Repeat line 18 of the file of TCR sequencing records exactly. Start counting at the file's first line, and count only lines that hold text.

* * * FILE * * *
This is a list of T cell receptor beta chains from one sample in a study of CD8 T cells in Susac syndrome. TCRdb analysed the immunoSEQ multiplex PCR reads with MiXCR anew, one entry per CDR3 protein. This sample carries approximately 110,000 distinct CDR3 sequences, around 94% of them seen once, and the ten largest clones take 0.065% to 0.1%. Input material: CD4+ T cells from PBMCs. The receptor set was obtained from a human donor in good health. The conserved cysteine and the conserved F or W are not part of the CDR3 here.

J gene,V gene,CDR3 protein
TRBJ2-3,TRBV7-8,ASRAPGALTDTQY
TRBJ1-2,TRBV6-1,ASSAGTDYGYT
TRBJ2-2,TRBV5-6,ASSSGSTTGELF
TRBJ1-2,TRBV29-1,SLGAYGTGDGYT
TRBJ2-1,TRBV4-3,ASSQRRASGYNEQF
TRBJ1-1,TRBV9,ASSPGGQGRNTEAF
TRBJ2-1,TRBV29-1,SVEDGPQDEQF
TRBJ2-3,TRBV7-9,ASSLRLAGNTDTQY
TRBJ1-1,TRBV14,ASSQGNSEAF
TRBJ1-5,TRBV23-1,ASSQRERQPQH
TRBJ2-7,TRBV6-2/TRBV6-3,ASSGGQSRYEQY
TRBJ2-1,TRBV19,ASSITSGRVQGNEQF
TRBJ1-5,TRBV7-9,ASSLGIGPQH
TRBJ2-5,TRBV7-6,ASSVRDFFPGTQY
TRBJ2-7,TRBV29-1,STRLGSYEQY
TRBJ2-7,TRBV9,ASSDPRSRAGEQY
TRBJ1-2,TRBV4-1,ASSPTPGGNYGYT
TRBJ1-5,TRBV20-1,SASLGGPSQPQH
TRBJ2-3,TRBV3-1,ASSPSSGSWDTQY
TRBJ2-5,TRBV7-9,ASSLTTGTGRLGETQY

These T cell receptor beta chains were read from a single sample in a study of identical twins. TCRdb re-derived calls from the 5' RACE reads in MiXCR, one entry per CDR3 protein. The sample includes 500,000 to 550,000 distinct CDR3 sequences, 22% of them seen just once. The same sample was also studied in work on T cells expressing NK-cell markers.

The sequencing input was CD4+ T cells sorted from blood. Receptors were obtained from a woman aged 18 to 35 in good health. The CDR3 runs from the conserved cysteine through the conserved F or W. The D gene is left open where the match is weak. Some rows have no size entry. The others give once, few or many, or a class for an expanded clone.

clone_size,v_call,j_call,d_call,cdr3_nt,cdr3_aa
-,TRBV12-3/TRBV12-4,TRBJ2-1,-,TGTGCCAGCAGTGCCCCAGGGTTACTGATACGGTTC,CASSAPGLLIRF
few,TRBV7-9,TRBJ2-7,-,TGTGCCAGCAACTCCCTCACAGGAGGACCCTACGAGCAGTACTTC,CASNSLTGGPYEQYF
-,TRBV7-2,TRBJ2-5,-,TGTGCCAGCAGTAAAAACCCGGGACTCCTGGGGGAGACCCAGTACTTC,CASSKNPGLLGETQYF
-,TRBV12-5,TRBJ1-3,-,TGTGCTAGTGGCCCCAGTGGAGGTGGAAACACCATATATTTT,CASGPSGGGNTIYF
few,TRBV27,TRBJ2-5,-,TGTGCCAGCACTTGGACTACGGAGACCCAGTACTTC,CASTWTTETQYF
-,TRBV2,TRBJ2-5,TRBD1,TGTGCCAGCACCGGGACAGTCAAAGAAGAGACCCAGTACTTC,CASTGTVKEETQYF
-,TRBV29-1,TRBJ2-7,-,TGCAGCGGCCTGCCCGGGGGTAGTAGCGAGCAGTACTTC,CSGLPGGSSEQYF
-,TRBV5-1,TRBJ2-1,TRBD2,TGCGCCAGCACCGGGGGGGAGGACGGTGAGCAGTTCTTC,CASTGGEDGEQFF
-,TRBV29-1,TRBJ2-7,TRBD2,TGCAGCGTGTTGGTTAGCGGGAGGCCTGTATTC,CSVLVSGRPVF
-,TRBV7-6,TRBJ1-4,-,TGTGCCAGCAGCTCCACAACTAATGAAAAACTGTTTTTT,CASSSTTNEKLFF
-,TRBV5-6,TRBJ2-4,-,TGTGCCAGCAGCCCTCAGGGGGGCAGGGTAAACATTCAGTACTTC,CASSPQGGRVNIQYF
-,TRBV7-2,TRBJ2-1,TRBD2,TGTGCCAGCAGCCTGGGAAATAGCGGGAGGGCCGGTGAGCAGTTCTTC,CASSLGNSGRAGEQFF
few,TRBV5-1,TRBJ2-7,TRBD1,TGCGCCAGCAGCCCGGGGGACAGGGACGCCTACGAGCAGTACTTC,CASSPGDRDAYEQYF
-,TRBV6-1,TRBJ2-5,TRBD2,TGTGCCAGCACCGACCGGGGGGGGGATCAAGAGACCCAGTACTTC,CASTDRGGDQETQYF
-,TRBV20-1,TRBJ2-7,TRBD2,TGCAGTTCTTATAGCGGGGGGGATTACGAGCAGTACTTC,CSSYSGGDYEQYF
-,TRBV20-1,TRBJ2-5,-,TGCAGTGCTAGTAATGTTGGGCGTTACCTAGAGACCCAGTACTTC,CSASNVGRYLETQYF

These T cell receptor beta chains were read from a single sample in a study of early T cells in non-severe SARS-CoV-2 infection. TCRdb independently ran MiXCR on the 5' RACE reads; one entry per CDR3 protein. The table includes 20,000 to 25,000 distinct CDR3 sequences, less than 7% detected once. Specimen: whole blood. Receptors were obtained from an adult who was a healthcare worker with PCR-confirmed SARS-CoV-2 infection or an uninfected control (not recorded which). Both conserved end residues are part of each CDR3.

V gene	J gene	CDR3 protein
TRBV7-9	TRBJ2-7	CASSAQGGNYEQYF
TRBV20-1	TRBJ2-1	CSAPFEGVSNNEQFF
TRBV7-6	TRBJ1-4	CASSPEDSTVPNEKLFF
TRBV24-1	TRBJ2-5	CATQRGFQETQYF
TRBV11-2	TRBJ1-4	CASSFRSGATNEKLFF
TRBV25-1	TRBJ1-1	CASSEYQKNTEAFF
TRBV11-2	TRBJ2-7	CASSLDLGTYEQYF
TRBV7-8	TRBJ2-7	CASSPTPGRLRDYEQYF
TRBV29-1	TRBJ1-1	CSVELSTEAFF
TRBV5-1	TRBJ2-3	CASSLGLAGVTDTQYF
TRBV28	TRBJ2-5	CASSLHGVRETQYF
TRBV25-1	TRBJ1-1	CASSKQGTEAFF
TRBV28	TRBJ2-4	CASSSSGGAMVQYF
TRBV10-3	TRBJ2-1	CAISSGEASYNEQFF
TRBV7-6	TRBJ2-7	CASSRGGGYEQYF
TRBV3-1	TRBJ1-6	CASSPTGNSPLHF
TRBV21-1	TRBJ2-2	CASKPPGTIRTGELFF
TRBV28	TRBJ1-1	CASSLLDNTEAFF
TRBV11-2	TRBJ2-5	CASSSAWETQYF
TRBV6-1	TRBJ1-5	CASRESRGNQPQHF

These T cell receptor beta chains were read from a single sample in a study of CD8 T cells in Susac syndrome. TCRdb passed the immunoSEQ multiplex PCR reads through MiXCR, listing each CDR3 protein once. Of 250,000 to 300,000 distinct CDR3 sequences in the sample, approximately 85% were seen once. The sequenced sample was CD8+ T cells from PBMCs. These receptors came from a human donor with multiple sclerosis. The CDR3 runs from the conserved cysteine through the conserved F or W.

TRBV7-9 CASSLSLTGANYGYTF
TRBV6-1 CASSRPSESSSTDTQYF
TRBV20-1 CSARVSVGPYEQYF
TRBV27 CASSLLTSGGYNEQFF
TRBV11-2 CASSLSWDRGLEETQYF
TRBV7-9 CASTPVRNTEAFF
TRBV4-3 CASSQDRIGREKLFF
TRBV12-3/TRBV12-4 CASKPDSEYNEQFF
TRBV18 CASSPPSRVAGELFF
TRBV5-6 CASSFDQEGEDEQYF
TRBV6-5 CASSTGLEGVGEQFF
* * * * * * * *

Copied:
TRBJ2-7,TRBV9,ASSDPRSRAGEQY